There was a lot of griping about the darkness of the art in the last issue, some understandable, but some was a bit on the whiny side. Regardless, this issue the brightness has been turned up (visually, if not thematically), and Bianchi's design work, both in the narrative and in the page layouts themselves, is just beautiful to behold. Yes, he uses photo references and lightboxes elements of his work, making some panels seem a bit stiff or staged. Yes, the page layouts are excessively stylized without really furthering the storytelling. But nearly every page is worthy of framing.
And that ship! If the X-Men were being published as a serial in Heavy Metal (or Metal Hurlant, depending on your country of origin), this is exactly what it would look like. Breakworld and a giant bullet, indeed. Um, did I say that already? Sorry. Anyway, this is what Ridley Scott's or Alejandro Jordorowsky's X-Men film would look like, with Moebius and Geiger providing inspiration for the ships, costuming, and lighting. I can't praise it any higher than that. This is what real science fiction looks like on the comics page. Annihilation: Conquest and Sinestro Corps War can suck it.
But this quality comes at a price, it seems. It looks like after we hit part three next month, there's a two issue interlude called Astonishing X-Men: Ghost Boxes to let Bianchi get more art done. From the solicits, it looks like Alan Davis will be doing the art for those two issues. Now I like Alan Davis too, and these issues will apparently fill in some detail on just what the Ghost Box is and what it does, so color me interested.
So, to sum up. Quite possibly Best X-Men Ever. I realize that making that declaration after only two issues is a little premature, but I don't care. This is what comics should be. Screw all that cliche pandering to action film story structure just to make the fanboys feel comfortable. Screw all that mass murder as mindless spectacle substituting for drama. Screw all that "it's science fiction, it doesn't have to make sense" aesthetic that substitutes plot twists for actual plot development. This is the shit, right here.
Now go out there and buy it up. Make me proud.
Dave Wallace: 4 Bullets
The second chapter of Warren Ellis and Simone Bianchi's Astonishing X-Men continues the story begun in issue #25 very neatly, as the X-Men journey to Chapranga beach in search of the pyrotechnically-powered murderer from last issue.
The most striking thing about this issue is the wonderful imagery provided by Bianchi's artwork. Now that the first issue is out of the way, and we've begun to get used to his take on the X-Men themselves, we're free to focus our attention elsewhere - and Bianchi certainly provides plenty of eye-candy to enjoy. From the opening splash page of the "spaceship graveyard" on Chapranga beach, through the distinctive designs of the various vehicles involved in the story, all the way through to the issue's later explosive action scenes, there's something visually stimulating on every page - and there's also a stronger sense of dynamism here than I'm used to from such detailed artists. Bianchi is still utilising a lot of unconventional layouts that can sometimes be as distracting as they are unique, but they serve to give the book a strong visual identity, and are becoming less conspicuous the more I read them.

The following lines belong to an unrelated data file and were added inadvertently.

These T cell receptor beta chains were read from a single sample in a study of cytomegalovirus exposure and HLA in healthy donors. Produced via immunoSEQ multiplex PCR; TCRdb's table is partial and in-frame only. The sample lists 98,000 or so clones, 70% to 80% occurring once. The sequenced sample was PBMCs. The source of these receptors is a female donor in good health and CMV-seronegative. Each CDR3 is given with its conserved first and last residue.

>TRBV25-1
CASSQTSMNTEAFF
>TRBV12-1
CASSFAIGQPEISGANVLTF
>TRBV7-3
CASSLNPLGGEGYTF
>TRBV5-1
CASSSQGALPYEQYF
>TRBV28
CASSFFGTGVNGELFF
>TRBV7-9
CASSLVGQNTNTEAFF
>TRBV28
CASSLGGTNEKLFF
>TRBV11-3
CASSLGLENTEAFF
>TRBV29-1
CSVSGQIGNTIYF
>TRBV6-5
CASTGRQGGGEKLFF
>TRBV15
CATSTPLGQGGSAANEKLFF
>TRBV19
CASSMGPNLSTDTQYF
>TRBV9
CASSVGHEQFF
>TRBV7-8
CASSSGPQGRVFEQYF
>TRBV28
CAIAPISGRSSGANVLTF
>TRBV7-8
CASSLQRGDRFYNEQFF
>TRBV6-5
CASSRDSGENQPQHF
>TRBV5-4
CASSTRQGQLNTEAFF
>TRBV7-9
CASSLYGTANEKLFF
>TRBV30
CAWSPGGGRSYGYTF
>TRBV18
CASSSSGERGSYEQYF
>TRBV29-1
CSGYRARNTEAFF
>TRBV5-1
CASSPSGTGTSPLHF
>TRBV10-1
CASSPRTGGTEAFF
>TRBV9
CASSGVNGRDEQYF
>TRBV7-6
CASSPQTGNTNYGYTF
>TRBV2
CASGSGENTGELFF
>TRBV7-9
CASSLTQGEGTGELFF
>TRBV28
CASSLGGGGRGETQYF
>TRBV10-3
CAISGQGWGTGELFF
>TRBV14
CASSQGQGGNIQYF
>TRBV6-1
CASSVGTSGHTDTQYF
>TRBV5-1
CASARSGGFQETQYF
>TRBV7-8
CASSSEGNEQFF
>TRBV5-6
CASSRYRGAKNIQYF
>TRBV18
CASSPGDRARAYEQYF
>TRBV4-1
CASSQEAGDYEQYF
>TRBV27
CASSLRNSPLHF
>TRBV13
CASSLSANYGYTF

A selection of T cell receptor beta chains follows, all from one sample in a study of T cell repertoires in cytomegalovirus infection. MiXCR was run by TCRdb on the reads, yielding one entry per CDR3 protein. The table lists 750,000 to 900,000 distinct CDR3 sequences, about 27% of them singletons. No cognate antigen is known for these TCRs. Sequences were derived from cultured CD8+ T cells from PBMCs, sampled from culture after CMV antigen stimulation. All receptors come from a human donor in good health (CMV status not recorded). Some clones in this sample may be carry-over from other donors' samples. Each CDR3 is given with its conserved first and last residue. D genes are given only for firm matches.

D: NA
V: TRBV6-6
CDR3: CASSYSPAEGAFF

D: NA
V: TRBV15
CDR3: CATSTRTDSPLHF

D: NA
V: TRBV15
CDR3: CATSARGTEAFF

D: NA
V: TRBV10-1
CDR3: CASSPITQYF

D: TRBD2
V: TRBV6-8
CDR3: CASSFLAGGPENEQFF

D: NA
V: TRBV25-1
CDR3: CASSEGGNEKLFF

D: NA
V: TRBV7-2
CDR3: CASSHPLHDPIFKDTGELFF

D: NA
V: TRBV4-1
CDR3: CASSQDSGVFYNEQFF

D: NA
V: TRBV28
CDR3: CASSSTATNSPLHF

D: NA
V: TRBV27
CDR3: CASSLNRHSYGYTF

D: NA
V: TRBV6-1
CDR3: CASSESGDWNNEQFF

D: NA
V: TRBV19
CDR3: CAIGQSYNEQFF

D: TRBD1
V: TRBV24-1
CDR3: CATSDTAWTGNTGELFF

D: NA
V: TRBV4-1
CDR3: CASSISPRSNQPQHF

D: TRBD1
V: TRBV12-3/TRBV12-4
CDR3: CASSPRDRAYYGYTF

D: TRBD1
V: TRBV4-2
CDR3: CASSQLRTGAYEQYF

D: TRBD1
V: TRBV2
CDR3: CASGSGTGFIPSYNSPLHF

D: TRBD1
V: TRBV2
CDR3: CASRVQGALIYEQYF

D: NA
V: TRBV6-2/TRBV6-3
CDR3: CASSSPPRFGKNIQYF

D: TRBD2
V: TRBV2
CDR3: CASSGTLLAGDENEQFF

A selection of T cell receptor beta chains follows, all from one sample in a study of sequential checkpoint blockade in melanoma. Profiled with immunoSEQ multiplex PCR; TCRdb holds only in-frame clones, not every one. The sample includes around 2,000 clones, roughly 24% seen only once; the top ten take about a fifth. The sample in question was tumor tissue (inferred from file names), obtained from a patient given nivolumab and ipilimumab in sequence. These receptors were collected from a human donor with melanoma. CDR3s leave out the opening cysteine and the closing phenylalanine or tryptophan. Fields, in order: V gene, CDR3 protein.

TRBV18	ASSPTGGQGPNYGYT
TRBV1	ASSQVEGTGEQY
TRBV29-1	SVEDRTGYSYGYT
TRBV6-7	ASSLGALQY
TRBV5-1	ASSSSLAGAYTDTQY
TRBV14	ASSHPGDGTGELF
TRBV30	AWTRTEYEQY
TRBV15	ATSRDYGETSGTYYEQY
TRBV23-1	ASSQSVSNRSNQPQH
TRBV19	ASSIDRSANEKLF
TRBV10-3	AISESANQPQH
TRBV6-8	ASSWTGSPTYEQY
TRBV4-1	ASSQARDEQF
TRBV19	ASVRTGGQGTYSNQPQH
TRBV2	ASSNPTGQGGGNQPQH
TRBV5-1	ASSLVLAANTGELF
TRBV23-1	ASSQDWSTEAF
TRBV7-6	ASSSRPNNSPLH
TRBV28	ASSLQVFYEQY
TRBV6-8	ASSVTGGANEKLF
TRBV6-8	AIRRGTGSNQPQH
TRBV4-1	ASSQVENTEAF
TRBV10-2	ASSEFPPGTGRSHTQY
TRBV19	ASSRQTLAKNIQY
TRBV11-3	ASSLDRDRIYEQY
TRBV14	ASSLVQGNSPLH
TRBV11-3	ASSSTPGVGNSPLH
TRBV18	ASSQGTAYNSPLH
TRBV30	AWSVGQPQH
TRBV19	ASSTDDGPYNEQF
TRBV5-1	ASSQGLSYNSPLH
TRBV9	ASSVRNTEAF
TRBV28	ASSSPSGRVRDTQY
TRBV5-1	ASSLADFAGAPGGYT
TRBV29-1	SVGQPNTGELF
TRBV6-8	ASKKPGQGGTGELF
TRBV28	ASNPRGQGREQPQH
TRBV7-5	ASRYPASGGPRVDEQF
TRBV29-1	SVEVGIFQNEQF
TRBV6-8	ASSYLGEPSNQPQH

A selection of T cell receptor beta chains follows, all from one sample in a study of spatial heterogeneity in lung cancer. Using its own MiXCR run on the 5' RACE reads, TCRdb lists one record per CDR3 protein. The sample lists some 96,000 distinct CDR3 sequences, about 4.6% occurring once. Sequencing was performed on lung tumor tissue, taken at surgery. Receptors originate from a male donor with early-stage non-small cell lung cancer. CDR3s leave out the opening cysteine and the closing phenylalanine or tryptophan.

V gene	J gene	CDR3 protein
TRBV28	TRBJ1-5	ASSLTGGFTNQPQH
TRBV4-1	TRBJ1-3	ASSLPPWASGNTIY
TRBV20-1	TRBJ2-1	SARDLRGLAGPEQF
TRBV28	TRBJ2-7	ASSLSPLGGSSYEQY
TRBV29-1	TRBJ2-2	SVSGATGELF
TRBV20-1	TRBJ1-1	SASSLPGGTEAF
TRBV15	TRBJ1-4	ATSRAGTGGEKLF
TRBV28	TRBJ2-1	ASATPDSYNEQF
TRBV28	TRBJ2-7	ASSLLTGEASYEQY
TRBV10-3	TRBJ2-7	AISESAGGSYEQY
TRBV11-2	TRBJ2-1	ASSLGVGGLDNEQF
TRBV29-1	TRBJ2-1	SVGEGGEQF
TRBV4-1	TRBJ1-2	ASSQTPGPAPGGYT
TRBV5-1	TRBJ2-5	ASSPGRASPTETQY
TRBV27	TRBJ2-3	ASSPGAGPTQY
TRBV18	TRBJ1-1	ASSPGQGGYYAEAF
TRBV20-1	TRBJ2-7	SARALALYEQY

Ellis continues to prove that he's got a good handle on his characters, too, with some neat concepts that make good use of the team's powers in a fairly original way (such as the foreign language downloads provided by Emma Frost) and a strong sense of effective teamwork throughout. There's plenty of banter here, despite the seriousness of the situation, and it reinforces the idea that the X-Men are not only a superhero team, but also a loose, dysfunctional family with a long shared history. However, Ellis doesn't simply rehash these established inter-personal relationships, adding new elements to the mix such as the developing relationship between Wolverine and "Armor," and Cyclops' mature approach to the issue of taking lives. I'm also intrigued by the concept of the titular "Ghost Box," which comes into play in the second half of the issue.
My only major problem with the book is the pacing: it's perfectly judged on the level of Ellis' larger story, but doesn't function quite so well within the confines of a single issue. Both issues so far have lacked any real kind of punctuation at the end of the issue, with the story abruptly cut off mid-flow. The resultant impression is that this book isn't being written on an issue-to-issue basis, but as a single contiguous story that happens to get interrupted by an arbitrary break every 22 pages. As with many other monthly comic books being published today, it feels more like a serialised graphic novel than a story that will provide a satisfying reading experience on a month-to-month basis.
That said, I am greatly enjoying the story that Ellis and Bianchi are telling here. The gradual manner in which Ellis is gradually revealing elements of his plot and characters will likely work very well once this story is complete, and Bianchi's panel-to-panel and page-to-page storytelling works very well, with only a few moments that could use a little more clarity (such as Wolverine's trajectory from the beach to the spaceship on page 8). As with Grant Morrison and Joss Whedon's runs before him, Ellis has proved that it's possible to make the X-Men feel fresh, exciting, and accessible, and Bianchi's visuals are certainly worthy of such a flagship title.
What did you think of this book?